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Taxation and Household Portfolio Composition: U.S. Evidence from the 1980s and 1990s

  • James M. Poterba
  • Andrew Samwick

This paper explores the relationship between household marginal income tax rates, the set of assets that households own, and the portfolio shares accounted for by each of these assets. It analyzes data from the 1983, 1989, 1992, and 1995 Surveys of Consumer Finances and develops a new algorithm for imputing federal marginal tax rates to households in these surveys. The empirical findings suggest that a household's marginal tax rate has an important effect its asset allocation decisions. The probability that a household owns tax-advantaged assets is strongly related to its tax rate on ordinary income. In addition, the amount of investment through tax-deferred accounts such as 401(k) plans and IRAs is an increasing function of the household's marginal tax rate. Holdings of corporate stock, which is taxed less heavily than interest bearing assets, and of tax-exempt bonds are also increasing in the household's marginal tax rate. Holdings of heavily taxed assets, such as corporate bonds and interest-bearing accounts, decline as a share of wealth as a household's marginal tax rate increases.

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Paper provided by National Bureau of Economic Research, Inc in its series NBER Working Papers with number 7392.

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Date of creation: Oct 1999
Date of revision:
Publication status: published as Poterba, James M. and Andrew A. Samwick. "Taxation And Household Portfolio Composition: US Evidence From The 1980s And 1990s," Journal of Public Economics, 2003, v87(1,Jan), 5-38.
Handle: RePEc:nbr:nberwo:7392
Note: AG AP PE
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  1. Poterba, James M., 2002. "Taxation, risk-taking, and household portfolio behavior," Handbook of Public Economics, in: A. J. Auerbach & M. Feldstein (ed.), Handbook of Public Economics, edition 1, volume 3, chapter 17, pages 1109-1171 Elsevier.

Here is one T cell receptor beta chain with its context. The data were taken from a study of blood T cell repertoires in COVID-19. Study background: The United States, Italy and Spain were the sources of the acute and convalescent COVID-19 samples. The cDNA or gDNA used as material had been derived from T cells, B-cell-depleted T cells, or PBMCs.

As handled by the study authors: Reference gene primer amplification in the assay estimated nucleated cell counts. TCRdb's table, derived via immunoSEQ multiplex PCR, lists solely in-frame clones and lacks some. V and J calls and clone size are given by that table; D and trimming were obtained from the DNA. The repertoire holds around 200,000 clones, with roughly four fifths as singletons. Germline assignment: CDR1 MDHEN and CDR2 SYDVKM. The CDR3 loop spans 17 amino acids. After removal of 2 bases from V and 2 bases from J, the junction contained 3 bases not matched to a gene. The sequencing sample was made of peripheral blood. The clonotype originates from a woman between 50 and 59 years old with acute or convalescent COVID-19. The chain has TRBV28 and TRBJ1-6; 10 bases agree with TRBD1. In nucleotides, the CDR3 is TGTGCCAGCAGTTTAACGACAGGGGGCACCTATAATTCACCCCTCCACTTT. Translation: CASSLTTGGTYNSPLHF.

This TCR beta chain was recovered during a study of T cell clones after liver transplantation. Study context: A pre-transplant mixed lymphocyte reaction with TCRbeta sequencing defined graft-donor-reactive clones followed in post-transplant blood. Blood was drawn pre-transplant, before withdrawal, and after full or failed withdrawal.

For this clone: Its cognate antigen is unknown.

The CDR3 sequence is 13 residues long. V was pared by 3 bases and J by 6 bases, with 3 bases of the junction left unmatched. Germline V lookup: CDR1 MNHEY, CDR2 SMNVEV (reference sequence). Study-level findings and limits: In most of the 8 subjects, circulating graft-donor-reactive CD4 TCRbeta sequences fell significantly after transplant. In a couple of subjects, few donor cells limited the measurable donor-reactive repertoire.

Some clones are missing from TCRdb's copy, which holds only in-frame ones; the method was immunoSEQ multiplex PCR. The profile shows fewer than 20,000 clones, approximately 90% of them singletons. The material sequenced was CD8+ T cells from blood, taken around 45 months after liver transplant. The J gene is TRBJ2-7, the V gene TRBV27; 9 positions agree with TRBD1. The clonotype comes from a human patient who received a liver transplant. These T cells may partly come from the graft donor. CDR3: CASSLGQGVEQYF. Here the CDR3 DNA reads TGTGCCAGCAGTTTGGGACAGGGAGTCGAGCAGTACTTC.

2. James M. Poterba & David A. Wise, 1996. "Individual Financial Decisions in Retirement Saving Plans and The Provision of Resources for Retirement," NBER Working Papers 5762, National Bureau of Economic Research, Inc.
  3. Leape, Jonathan I., 1987. "Taxes and transaction costs in asset market equilibrium," Journal of Public Economics, Elsevier, vol. 33(1), pages 1-20, June.
  4. Alan J. Auerbach & Mervyn A. King, 1983. "Taxation, Portfolio Choice, and Debt-Equity Ratios: A General Equilibrium Model," The Quarterly Journal of Economics, Oxford University Press, vol. 98(4), pages 587-609.
  5. Slemrod,Joel, 1997. "Tax Progressivity and Income Inequality," Cambridge Books, Cambridge University Press, number 9780521587761, September.
  6. James M. Poterba & Andrew Samwick, 2001. "Household Portfolio Allocation over the Life Cycle," NBER Chapters, in: Aging Issues in the United States and Japan, pages 65-104 National Bureau of Economic Research, Inc.
  7. Feldstein, Martin S, 1976. "Personal Taxation and Portfolio Composition: An Econometric Analysis," Econometrica, Econometric Society, vol. 44(4), pages 631-50, July.
  8. Daniel Bergstresser & James Poterba, 2000. "Do After-Tax Returns Affect Mutual Fund Inflows?," NBER Working Papers 7595, National Bureau of Economic Research, Inc.
  9. Feenberg, D.R. & Poterba, J.M., 1991. "Which Households Own Municipal Bonds? Evidence from Tax Returns," Working papers 588, Massachusetts Institute of Technology (MIT), Department of Economics.
  10. McDonald, Robert L., 1983. "Government debt and private leverage : An extension of the Miller theorem," Journal of Public Economics, Elsevier, vol. 22(3), pages 303-325, December.
  11. John B. Shoven, 1999. "The Location and Allocation of Assets in Pension and Conventional Savings Accounts," NBER Working Papers 7007, National Bureau of Economic Research, Inc.
  12. Maki, Dean M., 1996. "Portfolio Shuffling and Tax Reform," National Tax Journal, National Tax Association, vol. 49(3), pages 317-29, September.
  13. James M. Poterba & Steven F. Venti & David A. Wise, 1999. "Implications of Rising Personal Retirement Saving," NBER Working Papers 6295, National Bureau of Economic Research, Inc.
  14. King, Mervyn A. & Leape, Jonathan I., 1998. "Wealth and portfolio composition: Theory and evidence," Journal of Public Economics, Elsevier, vol. 69(2), pages 155-193, June.
  15. Hubbard, Robert Glenn, 1985. "Personal Taxation, Pension Wealth, and Portfolio Composition," The Review of Economics and Statistics, MIT Press, vol. 67(1), pages 53-60, February.
  16. Miller, Merton H, 1977. "Debt and Taxes," Journal of Finance, American Finance Association, vol. 32(2), pages 261-75, May.
  17. Robert B. Avery & Gregory E. Elliehausen & Glenn B. Canner & Thomas A. Gustafson, 1984. "Survey of consumer finances, 1983: a second report," Federal Reserve Bulletin, Board of Governors of the Federal Reserve System (U.S.), issue Dec, pages 857-868.
  18. Robert B. Avery & Gregory E. Elliehausen & Glenn B. Canner & Thomas A. Gustafson, 1984. "Survey of consumer finances, 1983," Federal Reserve Bulletin, Board of Governors of the Federal Reserve System (U.S.), issue Sep, pages 679-692.
  19. Agell, Jonas & Edin, Per-Anders, 1990. " Marginal Taxes and the Asset Portfolios of Swedish Households," Scandinavian Journal of Economics, Wiley Blackwell, vol. 92(1), pages 47-64.
  20. Joel M. Dickson & John B. Shoven, 1995. "Taxation and Mutual Funds: An Investor Perspective," NBER Chapters, in: Tax Policy and the Economy, Volume 9, pages 151-180 National Bureau of Economic Research, Inc.
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